One of the long-term adjunct projects of the Dictionary is to look at how various names are spelled in the earliest vernacular translations of the Bible, because these translations had a significant influence on how the names were spelled when they were used in common currency. Because there are so many Biblical names and so many vernacular translations produced before 1600, added the citations to the relevant entries is an on-going process; we can generally add the Middle English forms from the Wycliffite translation of 1395 right at the start because there is a handy online searchable version of it available. For other Biblical names, we are slowly working through the alphabet adding for (cf., e.g., Aaron, which has forms from the Wycliffite Bible, the Geneva Bible of 1560, and in the next edition will have citations from the Sagrados Escrituras of 1569).

The vast majority of the time, the DMNES editors do data collection for the Dictionary via printed editions; we simply do not have the time, volunteer power, or money to work solely with manuscripts. But every once in awhile, we do get to have an encounter with a manuscript that has names in it, and last weekend on a trip to York, our editor-in-chief had a manuscript encounter which involved both early Bibles and names. In the undercroft of York minster, the York Gospels are on display. The Minster’s website says of the Gospels:

The York Gospels were brought to York in around 1020 by Archbishop Wulfstan and the 1,000 year old text is still used in services today. The Anglo-Saxon book is one of the most valuable in York Minster’s collection and is one of the few surviving items from the Saxon Minster, the location for which is unknown today.

It contains four Gospels rather than the whole bible and is filled with elaborate illustrations as well as a letter from King Canute dated around 1019. It’s believed its original pages were written in Canterbury in around 990AD, with additional pages added to the manuscript by the Dean and Chapter after they arrived in York.

The Gospels are currently on display in the cathedral’s Revealing York Minster in the Undercroft attraction. The book is stored behind glass but visitors can turn virtual pages of the book to take a closer look at some of the illuminated pages using touch screen displays adjacent to the case.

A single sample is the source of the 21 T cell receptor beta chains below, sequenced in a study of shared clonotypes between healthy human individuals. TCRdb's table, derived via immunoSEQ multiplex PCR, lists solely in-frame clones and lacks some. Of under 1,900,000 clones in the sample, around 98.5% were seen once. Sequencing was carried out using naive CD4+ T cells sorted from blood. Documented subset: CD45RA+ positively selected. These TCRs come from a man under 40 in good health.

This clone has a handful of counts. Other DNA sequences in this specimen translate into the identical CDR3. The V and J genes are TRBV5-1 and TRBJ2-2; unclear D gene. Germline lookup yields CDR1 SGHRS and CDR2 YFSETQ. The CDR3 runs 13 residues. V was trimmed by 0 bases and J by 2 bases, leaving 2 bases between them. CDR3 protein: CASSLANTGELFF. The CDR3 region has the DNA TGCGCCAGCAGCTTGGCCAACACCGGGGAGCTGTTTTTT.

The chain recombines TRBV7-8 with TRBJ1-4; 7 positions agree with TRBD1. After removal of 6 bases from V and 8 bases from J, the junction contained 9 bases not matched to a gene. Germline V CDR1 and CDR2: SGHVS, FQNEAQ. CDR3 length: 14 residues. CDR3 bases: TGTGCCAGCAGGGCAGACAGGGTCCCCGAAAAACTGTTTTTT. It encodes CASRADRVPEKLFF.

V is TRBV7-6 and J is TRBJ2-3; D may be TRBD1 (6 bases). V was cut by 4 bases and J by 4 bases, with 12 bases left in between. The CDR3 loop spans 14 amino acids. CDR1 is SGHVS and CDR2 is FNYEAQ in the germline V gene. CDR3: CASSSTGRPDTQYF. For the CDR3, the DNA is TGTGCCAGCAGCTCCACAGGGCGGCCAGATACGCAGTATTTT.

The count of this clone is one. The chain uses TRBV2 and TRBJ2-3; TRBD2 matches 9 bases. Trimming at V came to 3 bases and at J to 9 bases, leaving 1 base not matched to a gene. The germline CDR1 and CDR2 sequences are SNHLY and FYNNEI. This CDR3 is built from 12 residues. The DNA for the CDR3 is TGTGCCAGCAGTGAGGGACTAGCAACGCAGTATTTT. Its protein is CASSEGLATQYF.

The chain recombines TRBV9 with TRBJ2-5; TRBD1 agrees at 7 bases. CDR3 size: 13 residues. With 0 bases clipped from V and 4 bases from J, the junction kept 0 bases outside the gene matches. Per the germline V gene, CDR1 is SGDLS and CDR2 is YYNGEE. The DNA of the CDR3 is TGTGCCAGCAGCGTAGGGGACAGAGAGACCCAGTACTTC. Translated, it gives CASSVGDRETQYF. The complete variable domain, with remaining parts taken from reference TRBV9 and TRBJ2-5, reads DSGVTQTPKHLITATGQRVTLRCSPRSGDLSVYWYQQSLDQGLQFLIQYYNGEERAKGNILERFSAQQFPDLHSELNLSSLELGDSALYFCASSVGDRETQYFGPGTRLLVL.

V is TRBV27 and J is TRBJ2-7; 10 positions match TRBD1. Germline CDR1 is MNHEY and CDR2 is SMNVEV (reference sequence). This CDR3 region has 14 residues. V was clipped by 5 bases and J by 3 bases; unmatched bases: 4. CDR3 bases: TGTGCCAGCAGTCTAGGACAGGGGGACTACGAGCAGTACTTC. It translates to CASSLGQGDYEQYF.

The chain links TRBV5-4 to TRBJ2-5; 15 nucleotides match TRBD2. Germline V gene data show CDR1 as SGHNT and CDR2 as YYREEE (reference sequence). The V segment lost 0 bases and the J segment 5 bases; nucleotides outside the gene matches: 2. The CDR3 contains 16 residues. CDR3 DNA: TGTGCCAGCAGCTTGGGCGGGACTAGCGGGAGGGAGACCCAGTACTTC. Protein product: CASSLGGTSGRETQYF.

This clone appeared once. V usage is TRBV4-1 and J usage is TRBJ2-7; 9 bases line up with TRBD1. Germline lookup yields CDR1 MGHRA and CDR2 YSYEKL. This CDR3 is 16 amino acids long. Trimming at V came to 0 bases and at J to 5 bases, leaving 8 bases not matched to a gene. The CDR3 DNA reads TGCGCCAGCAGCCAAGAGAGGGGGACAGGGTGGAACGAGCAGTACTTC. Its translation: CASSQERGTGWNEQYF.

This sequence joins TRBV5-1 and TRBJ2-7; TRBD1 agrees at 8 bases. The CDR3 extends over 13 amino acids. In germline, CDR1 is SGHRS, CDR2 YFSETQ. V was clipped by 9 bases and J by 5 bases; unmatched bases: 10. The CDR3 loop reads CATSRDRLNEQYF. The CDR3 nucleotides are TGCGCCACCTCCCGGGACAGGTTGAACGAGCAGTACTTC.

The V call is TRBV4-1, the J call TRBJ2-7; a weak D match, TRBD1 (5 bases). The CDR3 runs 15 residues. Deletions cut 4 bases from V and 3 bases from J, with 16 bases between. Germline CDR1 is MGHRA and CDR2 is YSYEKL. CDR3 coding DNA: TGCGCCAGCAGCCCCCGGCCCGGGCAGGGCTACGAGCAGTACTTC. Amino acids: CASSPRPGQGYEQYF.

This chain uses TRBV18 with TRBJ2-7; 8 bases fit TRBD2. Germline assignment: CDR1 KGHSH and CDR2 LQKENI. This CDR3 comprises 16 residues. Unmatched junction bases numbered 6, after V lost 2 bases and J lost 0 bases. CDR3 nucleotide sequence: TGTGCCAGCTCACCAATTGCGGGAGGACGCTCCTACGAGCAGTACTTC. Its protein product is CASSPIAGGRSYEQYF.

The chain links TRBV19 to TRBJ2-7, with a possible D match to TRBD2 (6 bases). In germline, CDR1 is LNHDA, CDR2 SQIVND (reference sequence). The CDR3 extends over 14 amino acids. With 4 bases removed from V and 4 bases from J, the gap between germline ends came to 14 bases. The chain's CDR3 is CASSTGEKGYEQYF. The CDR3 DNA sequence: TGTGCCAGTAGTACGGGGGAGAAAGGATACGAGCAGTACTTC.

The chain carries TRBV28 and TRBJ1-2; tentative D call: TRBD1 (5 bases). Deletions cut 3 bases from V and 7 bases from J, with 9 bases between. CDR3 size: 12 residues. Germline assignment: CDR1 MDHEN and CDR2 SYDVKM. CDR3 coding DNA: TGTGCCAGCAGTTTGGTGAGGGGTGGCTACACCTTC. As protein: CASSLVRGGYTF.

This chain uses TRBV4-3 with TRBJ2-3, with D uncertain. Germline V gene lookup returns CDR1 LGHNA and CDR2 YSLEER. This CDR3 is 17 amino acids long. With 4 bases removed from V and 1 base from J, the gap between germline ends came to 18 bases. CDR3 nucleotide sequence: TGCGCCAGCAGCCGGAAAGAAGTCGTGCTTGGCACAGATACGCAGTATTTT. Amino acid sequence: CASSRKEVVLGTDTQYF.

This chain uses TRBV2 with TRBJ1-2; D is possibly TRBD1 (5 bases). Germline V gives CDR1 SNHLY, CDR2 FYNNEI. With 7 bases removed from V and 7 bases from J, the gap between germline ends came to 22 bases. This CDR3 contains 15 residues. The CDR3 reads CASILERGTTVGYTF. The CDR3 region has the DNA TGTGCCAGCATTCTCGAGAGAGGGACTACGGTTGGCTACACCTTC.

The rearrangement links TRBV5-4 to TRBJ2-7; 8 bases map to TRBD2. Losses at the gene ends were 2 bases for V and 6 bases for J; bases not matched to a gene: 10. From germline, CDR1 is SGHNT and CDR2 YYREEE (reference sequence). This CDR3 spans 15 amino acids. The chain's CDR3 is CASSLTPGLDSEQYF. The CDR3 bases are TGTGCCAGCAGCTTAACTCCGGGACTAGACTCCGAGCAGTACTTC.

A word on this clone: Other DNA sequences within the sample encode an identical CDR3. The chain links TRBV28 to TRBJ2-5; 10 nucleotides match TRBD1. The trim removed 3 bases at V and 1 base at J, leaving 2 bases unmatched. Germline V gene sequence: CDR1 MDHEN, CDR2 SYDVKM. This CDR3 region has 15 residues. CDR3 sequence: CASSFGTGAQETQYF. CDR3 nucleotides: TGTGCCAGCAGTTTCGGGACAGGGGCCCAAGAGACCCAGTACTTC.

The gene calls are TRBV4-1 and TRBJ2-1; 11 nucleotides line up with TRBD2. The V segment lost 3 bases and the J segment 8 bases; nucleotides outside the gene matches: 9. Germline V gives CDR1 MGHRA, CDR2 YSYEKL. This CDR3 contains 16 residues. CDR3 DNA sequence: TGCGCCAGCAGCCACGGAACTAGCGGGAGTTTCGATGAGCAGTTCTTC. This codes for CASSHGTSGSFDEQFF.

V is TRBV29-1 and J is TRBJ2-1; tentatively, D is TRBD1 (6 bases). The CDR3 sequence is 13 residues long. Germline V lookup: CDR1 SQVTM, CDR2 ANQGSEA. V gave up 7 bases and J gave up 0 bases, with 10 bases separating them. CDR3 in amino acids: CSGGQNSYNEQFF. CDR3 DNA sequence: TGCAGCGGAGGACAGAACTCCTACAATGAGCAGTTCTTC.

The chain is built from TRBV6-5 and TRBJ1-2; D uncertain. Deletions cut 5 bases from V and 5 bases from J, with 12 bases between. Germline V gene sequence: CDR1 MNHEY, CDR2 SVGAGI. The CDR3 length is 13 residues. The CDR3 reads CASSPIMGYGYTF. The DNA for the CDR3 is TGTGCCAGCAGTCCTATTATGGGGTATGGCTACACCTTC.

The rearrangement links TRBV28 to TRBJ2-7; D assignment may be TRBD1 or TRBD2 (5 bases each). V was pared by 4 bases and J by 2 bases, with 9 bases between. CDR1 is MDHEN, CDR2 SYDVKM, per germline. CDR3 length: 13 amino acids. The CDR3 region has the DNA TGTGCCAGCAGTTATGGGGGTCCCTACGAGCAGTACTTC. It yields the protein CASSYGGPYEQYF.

Often when a manuscript Bible is on display, a page with a fancy illuminated initial, or a whole-page picture, are chosen; these are the eye-catching ones that display the true beauty and skill of medieval artwork. But the York Gospel has a rather plain and simple spread on display, something that might seem boring or ordinary to the average viewer.

But to the onomast?

The page that’s on display contains part of the genealogy of Jesus, and thus it gives us first-hand knowledge of how scribes rendered these names in Latin in the 10th C.

What could be more beautiful?

…who was of Aram, who was of Efrom, who was of Phares, who was of Iudea, who was of Iacob, who was of Isaac, who was of Abraha, who was of Thare, who was of Nachor, who was of Seruch, who was of Ragau, who was of Phaleg, who was of Eber, who was of Sala, who was of Cainan, who was of Arfaxat, who was of Sem, who was of Noe, who was of Lamech, who was of Matusale, who was of Enoh, who was of Iared, who was of Malalehel, who was of Chainan, who was of Enos, who was of Seth, who was of Adam, who was of God.

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Mystery Monday: Gutusius

Every Monday we will post an entry that hasn’t yet been published with a view towards harnessing the collective onomastic power of the internet. If you have any thoughts about the name’s origin, other variants it might be related to, other examples of its use, etc., please share them in the comments! If you wish to browse other Mystery Monday names, there is an index.

Today is yet another delving into the Italian names we have not yet identified, this time a masculine name from 14th-century Rome.
Gutusius
Have you any thoughts about its origin (likely Germanic)? Seen any other examples of the name? Please share in the comments!